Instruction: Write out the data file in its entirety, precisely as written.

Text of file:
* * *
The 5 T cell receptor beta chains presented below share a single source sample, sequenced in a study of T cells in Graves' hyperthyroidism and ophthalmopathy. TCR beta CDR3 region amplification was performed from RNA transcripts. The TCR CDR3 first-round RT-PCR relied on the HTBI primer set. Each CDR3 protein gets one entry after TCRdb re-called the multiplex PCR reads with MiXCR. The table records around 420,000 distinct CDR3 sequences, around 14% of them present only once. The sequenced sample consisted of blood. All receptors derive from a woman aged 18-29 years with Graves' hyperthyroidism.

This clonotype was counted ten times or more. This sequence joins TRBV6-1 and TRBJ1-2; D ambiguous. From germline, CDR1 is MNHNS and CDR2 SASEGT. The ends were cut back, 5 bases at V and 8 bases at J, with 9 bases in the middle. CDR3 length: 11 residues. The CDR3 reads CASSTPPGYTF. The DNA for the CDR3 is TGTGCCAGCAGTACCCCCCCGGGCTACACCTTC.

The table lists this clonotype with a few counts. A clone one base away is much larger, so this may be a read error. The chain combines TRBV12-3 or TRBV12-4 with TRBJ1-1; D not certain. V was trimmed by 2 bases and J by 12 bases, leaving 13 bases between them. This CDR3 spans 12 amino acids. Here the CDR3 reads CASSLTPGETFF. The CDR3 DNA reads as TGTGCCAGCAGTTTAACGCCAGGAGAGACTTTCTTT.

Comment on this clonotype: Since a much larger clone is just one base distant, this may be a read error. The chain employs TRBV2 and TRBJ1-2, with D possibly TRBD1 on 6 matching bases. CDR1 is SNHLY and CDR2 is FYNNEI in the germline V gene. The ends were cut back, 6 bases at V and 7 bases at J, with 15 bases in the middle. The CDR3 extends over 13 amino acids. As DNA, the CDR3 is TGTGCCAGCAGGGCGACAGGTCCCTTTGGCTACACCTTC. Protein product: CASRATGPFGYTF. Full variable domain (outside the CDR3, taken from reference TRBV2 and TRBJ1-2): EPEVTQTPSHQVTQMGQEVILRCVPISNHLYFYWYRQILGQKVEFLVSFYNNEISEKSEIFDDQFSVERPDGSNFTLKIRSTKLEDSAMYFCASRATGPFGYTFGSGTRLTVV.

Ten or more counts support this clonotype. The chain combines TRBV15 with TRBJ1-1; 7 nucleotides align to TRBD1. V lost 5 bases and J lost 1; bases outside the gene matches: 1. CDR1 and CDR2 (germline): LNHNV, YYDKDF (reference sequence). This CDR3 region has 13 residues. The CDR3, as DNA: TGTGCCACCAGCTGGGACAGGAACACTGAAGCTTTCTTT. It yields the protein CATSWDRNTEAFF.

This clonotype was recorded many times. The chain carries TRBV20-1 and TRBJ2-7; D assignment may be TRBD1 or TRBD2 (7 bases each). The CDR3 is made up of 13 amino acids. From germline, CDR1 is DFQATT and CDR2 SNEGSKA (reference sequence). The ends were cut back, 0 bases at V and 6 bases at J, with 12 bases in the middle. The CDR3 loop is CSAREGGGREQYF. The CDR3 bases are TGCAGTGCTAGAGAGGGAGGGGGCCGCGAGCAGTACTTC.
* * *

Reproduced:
The 5 T cell receptor beta chains presented below share a single source sample, sequenced in a study of T cells in Graves' hyperthyroidism and ophthalmopathy. TCR beta CDR3 region amplification was performed from RNA transcripts. The TCR CDR3 first-round RT-PCR relied on the HTBI primer set. Each CDR3 protein gets one entry after TCRdb re-called the multiplex PCR reads with MiXCR. The table records around 420,000 distinct CDR3 sequences, around 14% of them present only once. The sequenced sample consisted of blood. All receptors derive from a woman aged 18-29 years with Graves' hyperthyroidism.

This clonotype was counted ten times or more. This sequence joins TRBV6-1 and TRBJ1-2; D ambiguous. From germline, CDR1 is MNHNS and CDR2 SASEGT. The ends were cut back, 5 bases at V and 8 bases at J, with 9 bases in the middle. CDR3 length: 11 residues. The CDR3 reads CASSTPPGYTF. The DNA for the CDR3 is TGTGCCAGCAGTACCCCCCCGGGCTACACCTTC.

The table lists this clonotype with a few counts. A clone one base away is much larger, so this may be a read error. The chain combines TRBV12-3 or TRBV12-4 with TRBJ1-1; D not certain. V was trimmed by 2 bases and J by 12 bases, leaving 13 bases between them. This CDR3 spans 12 amino acids. Here the CDR3 reads CASSLTPGETFF. The CDR3 DNA reads as TGTGCCAGCAGTTTAACGCCAGGAGAGACTTTCTTT.

Comment on this clonotype: Since a much larger clone is just one base distant, this may be a read error. The chain employs TRBV2 and TRBJ1-2, with D possibly TRBD1 on 6 matching bases. CDR1 is SNHLY and CDR2 is FYNNEI in the germline V gene. The ends were cut back, 6 bases at V and 7 bases at J, with 15 bases in the middle. The CDR3 extends over 13 amino acids. As DNA, the CDR3 is TGTGCCAGCAGGGCGACAGGTCCCTTTGGCTACACCTTC. Protein product: CASRATGPFGYTF. Full variable domain (outside the CDR3, taken from reference TRBV2 and TRBJ1-2): EPEVTQTPSHQVTQMGQEVILRCVPISNHLYFYWYRQILGQKVEFLVSFYNNEISEKSEIFDDQFSVERPDGSNFTLKIRSTKLEDSAMYFCASRATGPFGYTFGSGTRLTVV.

Ten or more counts support this clonotype. The chain combines TRBV15 with TRBJ1-1; 7 nucleotides align to TRBD1. V lost 5 bases and J lost 1; bases outside the gene matches: 1. CDR1 and CDR2 (germline): LNHNV, YYDKDF (reference sequence). This CDR3 region has 13 residues. The CDR3, as DNA: TGTGCCACCAGCTGGGACAGGAACACTGAAGCTTTCTTT. It yields the protein CATSWDRNTEAFF.

This clonotype was recorded many times. The chain carries TRBV20-1 and TRBJ2-7; D assignment may be TRBD1 or TRBD2 (7 bases each). The CDR3 is made up of 13 amino acids. From germline, CDR1 is DFQATT and CDR2 SNEGSKA (reference sequence). The ends were cut back, 0 bases at V and 6 bases at J, with 12 bases in the middle. The CDR3 loop is CSAREGGGREQYF. The CDR3 bases are TGCAGTGCTAGAGAGGGAGGGGGCCGCGAGCAGTACTTC.